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Unregulated mining is already causing catastrophic deforestation, pollution and conflict on indigenous land. But a newly proposed bill could "open the floodgates."
From the skies above Creporizao, a remote town in the south of the Brazilian Amazon, the surrounding area looks like a vast blanket of dark green rainforest. But along the dirt roads and rivers that run through it like arteries are telling patches of muddy brown: illegal gold mines.
Wildcat miners come to the area seeking their fortune. Every day, hundreds of laborers embark on long journeys up and down the Crepori river to reach the gold pits, while others fly in on small planes that land on makeshift airstrips. Such scenes have become common across the world's largest rainforest, and are being held up as the cause of widespread destruction.
Jose Maria, a miner from the state of Maranhao, some 1,000 kilometers (620 miles) to the east — who does not reveal his full name — is waiting on the river banks for a ride. "We're here to do honest work and earn a living," he said. "I don't see what the problem is."
Though some members of the local communities have been won over by the promise of riches, most remain opposed to illegal mining in the region
But the pits where Jose Maria and fellow miners work are located on the more than two million-hectare territory of the Munduruku, one of the largest indigenous tribes in the Amazon, whose mineral-rich lands are protected under Brazil's 1988 Constitution.
A 2019 survey by polling institute Datafolha showed 86% of Brazilians oppose mining on indigenous territory, yet it has been encouraged by Brazilian president Jair Bolsonaro's controversial bill, which calls for the legalization of commercial mining on indigenous land.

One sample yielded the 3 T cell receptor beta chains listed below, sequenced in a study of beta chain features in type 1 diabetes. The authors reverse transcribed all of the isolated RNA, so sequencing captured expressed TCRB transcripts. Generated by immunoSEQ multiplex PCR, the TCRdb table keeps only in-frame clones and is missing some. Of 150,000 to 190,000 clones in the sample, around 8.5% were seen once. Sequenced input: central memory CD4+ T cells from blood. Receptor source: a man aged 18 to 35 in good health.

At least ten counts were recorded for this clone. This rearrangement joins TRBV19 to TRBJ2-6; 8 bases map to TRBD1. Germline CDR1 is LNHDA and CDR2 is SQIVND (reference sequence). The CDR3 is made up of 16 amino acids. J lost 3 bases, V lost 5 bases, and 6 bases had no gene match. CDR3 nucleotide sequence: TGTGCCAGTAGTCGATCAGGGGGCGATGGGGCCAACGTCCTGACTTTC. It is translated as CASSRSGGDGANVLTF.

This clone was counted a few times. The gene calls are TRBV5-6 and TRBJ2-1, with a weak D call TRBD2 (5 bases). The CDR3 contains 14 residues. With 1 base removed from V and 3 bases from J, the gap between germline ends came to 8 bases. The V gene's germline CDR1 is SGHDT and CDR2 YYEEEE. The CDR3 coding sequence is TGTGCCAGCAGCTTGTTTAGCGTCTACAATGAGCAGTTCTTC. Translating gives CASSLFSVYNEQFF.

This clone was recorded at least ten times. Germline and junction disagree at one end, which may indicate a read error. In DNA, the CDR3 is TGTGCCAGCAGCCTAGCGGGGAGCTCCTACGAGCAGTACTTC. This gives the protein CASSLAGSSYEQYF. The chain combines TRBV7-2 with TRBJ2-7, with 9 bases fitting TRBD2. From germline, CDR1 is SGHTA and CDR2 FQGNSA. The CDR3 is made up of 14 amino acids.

Submitted to Brazil's Congress in early February, the bill has yet to be put to a vote. A planned ballot was pushed back with the president of the Chamber of Deputies, Rodrigo Maia, telling Congress it was "not the right moment." But he also stressed that the bill was "not unconstitutional."
Brazil's Ministry of Mines and Energy told DW it was planning to "regulate activities" on indigenous land, adding that the process would require "consultation with the indigenous communities," which would be able to participate in mining activity.
While some in the Munduruku have been won over by the allure of riches, and allow gold extraction on their land in exchange for money, the majority remain opposed to illegal mining.
'Full-scale gold rush'
About 13% of Brazil's territory is classified as indigenous land, spread across more than 400 reserves. But according to the Amazon Geo-Referenced Socio-Environmental Information Network, there are more than 450 illegal mining sites in the Brazilian Amazon, where most of those reserves are located.
The proposed law would likely lead to a dramatic rise in the level of mining activity.
"Once you open the door, it will become a flood," Glenn Shepard, an American anthropologist who works with indigenous populations affected by illegal mining, told DW. "The law will create a precedent for miners to go in. It's already a full-scale gold rush going on, and these indigenous groups are losing control."
Greenpeace's journalism team, Unearthed, has reported that gold miners planned to continue working through the coronavirus pandemic, increasing fears of spreading the disease to indigenous groups.
In advance of the vote on the bill, the Ministry of Mines and Energy told DW it had received more than 4,000 applications for mining-related activities on indigenous land.